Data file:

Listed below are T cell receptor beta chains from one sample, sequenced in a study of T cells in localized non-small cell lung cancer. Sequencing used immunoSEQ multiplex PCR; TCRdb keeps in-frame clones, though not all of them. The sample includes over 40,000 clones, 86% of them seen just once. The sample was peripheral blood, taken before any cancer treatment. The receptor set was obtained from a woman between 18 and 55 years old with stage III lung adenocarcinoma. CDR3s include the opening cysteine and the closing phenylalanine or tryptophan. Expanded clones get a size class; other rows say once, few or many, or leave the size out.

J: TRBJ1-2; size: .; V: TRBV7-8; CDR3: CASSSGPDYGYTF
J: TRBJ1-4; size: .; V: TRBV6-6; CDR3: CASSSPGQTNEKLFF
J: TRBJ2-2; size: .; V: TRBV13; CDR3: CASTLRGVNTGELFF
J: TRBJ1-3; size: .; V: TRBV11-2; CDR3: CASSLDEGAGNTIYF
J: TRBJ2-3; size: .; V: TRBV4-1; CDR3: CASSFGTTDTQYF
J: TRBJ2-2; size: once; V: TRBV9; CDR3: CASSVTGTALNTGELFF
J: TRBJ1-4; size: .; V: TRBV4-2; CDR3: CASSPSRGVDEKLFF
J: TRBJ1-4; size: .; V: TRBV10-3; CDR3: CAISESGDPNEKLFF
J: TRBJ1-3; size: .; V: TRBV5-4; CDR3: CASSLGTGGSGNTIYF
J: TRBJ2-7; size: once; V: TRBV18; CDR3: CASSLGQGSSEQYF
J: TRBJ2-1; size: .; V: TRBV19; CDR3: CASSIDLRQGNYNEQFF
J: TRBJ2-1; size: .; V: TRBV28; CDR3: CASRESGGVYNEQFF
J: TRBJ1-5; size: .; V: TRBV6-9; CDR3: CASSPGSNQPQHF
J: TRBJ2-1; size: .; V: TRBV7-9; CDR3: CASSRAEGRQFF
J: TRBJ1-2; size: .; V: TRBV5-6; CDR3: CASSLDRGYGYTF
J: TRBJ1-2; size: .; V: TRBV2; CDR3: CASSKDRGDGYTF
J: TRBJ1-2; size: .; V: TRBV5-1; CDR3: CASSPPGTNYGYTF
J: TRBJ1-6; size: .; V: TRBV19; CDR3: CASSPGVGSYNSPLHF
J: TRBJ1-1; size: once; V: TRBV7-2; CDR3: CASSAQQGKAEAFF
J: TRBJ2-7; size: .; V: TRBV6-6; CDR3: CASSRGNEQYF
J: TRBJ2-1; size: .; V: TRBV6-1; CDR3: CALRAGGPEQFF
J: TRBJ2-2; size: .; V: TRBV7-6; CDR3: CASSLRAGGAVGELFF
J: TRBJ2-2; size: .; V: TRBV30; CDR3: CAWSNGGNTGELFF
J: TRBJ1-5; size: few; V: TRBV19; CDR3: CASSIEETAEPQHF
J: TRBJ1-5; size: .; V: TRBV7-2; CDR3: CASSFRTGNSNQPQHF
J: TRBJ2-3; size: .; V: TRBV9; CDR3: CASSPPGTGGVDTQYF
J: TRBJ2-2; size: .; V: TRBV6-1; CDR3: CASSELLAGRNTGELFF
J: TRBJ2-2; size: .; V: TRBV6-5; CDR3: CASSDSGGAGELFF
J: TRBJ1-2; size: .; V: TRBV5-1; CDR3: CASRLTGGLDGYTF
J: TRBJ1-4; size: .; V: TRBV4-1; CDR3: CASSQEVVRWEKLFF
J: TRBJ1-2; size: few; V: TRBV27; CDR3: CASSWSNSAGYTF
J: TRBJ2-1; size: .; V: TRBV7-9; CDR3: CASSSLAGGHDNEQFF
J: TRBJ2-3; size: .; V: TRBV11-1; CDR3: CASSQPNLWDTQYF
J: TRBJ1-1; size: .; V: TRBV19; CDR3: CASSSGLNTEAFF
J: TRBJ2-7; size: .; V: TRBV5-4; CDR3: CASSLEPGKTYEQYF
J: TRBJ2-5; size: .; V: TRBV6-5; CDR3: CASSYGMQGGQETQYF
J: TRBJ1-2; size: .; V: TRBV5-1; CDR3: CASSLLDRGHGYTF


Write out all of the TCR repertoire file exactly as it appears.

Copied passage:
Listed below are T cell receptor beta chains from one sample, sequenced in a study of T cells in localized non-small cell lung cancer. Sequencing used immunoSEQ multiplex PCR; TCRdb keeps in-frame clones, though not all of them. The sample includes over 40,000 clones, 86% of them seen just once. The sample was peripheral blood, taken before any cancer treatment. The receptor set was obtained from a woman between 18 and 55 years old with stage III lung adenocarcinoma. CDR3s include the opening cysteine and the closing phenylalanine or tryptophan. Expanded clones get a size class; other rows say once, few or many, or leave the size out.

J: TRBJ1-2; size: .; V: TRBV7-8; CDR3: CASSSGPDYGYTF
J: TRBJ1-4; size: .; V: TRBV6-6; CDR3: CASSSPGQTNEKLFF
J: TRBJ2-2; size: .; V: TRBV13; CDR3: CASTLRGVNTGELFF
J: TRBJ1-3; size: .; V: TRBV11-2; CDR3: CASSLDEGAGNTIYF
J: TRBJ2-3; size: .; V: TRBV4-1; CDR3: CASSFGTTDTQYF
J: TRBJ2-2; size: once; V: TRBV9; CDR3: CASSVTGTALNTGELFF
J: TRBJ1-4; size: .; V: TRBV4-2; CDR3: CASSPSRGVDEKLFF
J: TRBJ1-4; size: .; V: TRBV10-3; CDR3: CAISESGDPNEKLFF
J: TRBJ1-3; size: .; V: TRBV5-4; CDR3: CASSLGTGGSGNTIYF
J: TRBJ2-7; size: once; V: TRBV18; CDR3: CASSLGQGSSEQYF
J: TRBJ2-1; size: .; V: TRBV19; CDR3: CASSIDLRQGNYNEQFF
J: TRBJ2-1; size: .; V: TRBV28; CDR3: CASRESGGVYNEQFF
J: TRBJ1-5; size: .; V: TRBV6-9; CDR3: CASSPGSNQPQHF
J: TRBJ2-1; size: .; V: TRBV7-9; CDR3: CASSRAEGRQFF
J: TRBJ1-2; size: .; V: TRBV5-6; CDR3: CASSLDRGYGYTF
J: TRBJ1-2; size: .; V: TRBV2; CDR3: CASSKDRGDGYTF
J: TRBJ1-2; size: .; V: TRBV5-1; CDR3: CASSPPGTNYGYTF
J: TRBJ1-6; size: .; V: TRBV19; CDR3: CASSPGVGSYNSPLHF
J: TRBJ1-1; size: once; V: TRBV7-2; CDR3: CASSAQQGKAEAFF
J: TRBJ2-7; size: .; V: TRBV6-6; CDR3: CASSRGNEQYF
J: TRBJ2-1; size: .; V: TRBV6-1; CDR3: CALRAGGPEQFF
J: TRBJ2-2; size: .; V: TRBV7-6; CDR3: CASSLRAGGAVGELFF
J: TRBJ2-2; size: .; V: TRBV30; CDR3: CAWSNGGNTGELFF
J: TRBJ1-5; size: few; V: TRBV19; CDR3: CASSIEETAEPQHF
J: TRBJ1-5; size: .; V: TRBV7-2; CDR3: CASSFRTGNSNQPQHF
J: TRBJ2-3; size: .; V: TRBV9; CDR3: CASSPPGTGGVDTQYF
J: TRBJ2-2; size: .; V: TRBV6-1; CDR3: CASSELLAGRNTGELFF
J: TRBJ2-2; size: .; V: TRBV6-5; CDR3: CASSDSGGAGELFF
J: TRBJ1-2; size: .; V: TRBV5-1; CDR3: CASRLTGGLDGYTF
J: TRBJ1-4; size: .; V: TRBV4-1; CDR3: CASSQEVVRWEKLFF
J: TRBJ1-2; size: few; V: TRBV27; CDR3: CASSWSNSAGYTF
J: TRBJ2-1; size: .; V: TRBV7-9; CDR3: CASSSLAGGHDNEQFF
J: TRBJ2-3; size: .; V: TRBV11-1; CDR3: CASSQPNLWDTQYF
J: TRBJ1-1; size: .; V: TRBV19; CDR3: CASSSGLNTEAFF
J: TRBJ2-7; size: .; V: TRBV5-4; CDR3: CASSLEPGKTYEQYF
J: TRBJ2-5; size: .; V: TRBV6-5; CDR3: CASSYGMQGGQETQYF
J: TRBJ1-2; size: .; V: TRBV5-1; CDR3: CASSLLDRGHGYTF